careers of figures as diverse as Ralph Nader, Pat Buchanan, Howard Dean,
and Denis Kucinich demonstrate. Kerry's right-wing campaign for
president, echoing the exploitative domestic and aggressive foreign
policies of Bush, confirms the end of meaningful political discourse in
the United States. There are simply no remaining effective instruments
of political action available to the restless masses, who are probably
a majority of the country, and most of whom, as a result, no longer
participate in the political process at all.

Voting for Kerry is marginally better than voting for Bush, or wasting
a vote for Nader. But it's rather like voting for Marius and Caesar
(the Democrats) rather than Sulla and Pompey (the Republicans). A more
benevolent despot is always better than a less benevolent one, but
despotism it remains all the same. Can we pretend otherwise any longer?

What is likely is the continued consolidation of the right-wing duopoly,
most evident in the erosion of civil liberties and the war on terrorism.
Somewhere along the line, America lost its political freedom without
even realizing it. The last meaningful opposition to the duopoly was
perhaps Ross Perot's presidential candidacy in 1992. His presence in
the presidential debates and his subsequent garnering of almost twenty
percent of the vote - in spite of dropping out of the race and then
reentering it - may be the most underappreciated event in recent
American political history. Perot was no social activist liberal, but
he showed what an open political process might achieve. Afterward,
the duopoly regrouped and created a rigged, 'bi-partisan', corporate-
sponsored debate commission dedicated to making sure that no third party
candidate would ever again enjoy such exposure to the voters.

The coming darkness is the eclipse of American political freedom and the
unchecked reign of a venal, arrogant, and ignorant ruling class. Onerous
as its depredations at home are likely to be, even more omnious is its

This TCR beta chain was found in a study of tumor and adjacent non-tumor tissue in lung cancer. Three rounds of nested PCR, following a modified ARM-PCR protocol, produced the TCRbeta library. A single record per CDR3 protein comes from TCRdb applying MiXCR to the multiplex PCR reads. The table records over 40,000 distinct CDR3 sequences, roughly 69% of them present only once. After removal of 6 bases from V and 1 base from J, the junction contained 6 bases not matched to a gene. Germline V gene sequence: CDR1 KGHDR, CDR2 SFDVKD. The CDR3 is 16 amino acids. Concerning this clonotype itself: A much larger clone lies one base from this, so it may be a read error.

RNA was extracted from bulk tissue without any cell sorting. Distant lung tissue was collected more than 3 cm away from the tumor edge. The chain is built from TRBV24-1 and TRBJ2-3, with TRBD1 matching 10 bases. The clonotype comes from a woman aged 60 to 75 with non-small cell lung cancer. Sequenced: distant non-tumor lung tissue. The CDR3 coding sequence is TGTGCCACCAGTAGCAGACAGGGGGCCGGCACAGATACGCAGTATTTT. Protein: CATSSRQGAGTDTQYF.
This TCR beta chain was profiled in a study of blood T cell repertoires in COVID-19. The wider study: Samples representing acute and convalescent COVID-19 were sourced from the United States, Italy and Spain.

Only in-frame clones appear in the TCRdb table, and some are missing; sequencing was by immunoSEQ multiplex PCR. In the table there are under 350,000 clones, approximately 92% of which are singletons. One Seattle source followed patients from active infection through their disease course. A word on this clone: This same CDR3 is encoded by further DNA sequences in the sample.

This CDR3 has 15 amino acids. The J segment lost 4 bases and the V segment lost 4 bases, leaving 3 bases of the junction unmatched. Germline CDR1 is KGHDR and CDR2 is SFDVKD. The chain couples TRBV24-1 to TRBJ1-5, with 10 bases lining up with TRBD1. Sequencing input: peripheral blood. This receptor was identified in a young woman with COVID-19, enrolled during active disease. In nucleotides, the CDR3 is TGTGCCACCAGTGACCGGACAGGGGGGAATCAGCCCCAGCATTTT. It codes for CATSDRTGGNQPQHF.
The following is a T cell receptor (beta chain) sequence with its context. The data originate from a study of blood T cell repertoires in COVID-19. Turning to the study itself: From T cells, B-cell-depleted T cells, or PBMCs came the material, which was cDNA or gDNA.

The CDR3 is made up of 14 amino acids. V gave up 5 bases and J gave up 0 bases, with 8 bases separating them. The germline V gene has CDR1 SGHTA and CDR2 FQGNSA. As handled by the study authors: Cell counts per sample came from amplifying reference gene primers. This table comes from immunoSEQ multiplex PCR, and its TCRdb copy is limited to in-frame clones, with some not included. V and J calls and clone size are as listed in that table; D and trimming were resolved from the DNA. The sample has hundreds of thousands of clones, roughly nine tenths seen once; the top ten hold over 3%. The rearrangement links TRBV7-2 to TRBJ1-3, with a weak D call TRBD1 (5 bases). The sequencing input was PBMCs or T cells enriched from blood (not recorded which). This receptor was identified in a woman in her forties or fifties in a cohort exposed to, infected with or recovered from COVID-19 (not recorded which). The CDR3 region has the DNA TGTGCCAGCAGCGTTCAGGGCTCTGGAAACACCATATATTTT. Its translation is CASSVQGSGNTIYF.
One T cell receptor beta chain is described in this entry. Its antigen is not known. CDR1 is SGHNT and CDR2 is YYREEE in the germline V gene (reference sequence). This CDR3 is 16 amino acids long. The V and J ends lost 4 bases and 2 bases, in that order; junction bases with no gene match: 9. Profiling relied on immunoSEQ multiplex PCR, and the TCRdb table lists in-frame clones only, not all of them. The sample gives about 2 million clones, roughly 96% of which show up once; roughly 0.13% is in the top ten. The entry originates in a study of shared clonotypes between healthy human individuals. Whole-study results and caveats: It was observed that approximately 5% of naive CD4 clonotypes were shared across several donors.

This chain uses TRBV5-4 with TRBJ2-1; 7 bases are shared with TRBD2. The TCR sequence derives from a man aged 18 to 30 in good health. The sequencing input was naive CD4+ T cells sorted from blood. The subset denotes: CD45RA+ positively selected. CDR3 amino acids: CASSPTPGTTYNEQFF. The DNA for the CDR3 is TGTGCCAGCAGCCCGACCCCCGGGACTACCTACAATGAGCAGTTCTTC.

immoral, illegal, and criminal policy of preemptive war abroad - a
policy fully endorsed by Kerry. There is no end to the war on terrorism,
since a terrorist is increasingly defined as anyone who opposes the
duopoly at home or abroad.

It has always been madness to try to remould the world in one's image,
as we see most recently in the war in Iraq, but it is a vastly greater
madness in a nuclear age. The lesson of 9/11 was that resentments born
of decades if not centuries of perceived wrongs will find their target
if those wrongs are not addressed. The ultimate equalizer, in our time,
is the nuclear bomb and this the terrorists will sooner or later obtain
and use if they continue to be provoked. This will be the final, bitter
fruit of the loss of our political freedom, and it will be made the
ultimate justification for the tyranny now established upon us.

In a dark age, it is the responsibility of those who care about things
like political freedom and democracy to struggle to ensure that those
values somehow survive and are transmitted to future generations, even
if they can no longer play an effective public role, much as the monks
of the middle ages preserved the learning of antiquity for a better day.
That day will come, but likely not in our time.


Adrian Kuzminski is Research Scholar in Philosophy at Hartwick College
in Oneonta, New York, and a former official of the Green Party in New
York State.

Please also see:-

"Where have all the children of the left gone?"
by Nick Cohen, New Statesman (August 16 2004)

"Democrats' Pro-war Nominee Difficult to Explain"
by R W Bradford, Seattle Times Op-Ed (August 18 2004)

"The Single Party"
by Joseph Sobran, Sobran.com (July 27 2004)

Bill Totten     http://www.ashisuto.co.jp/english/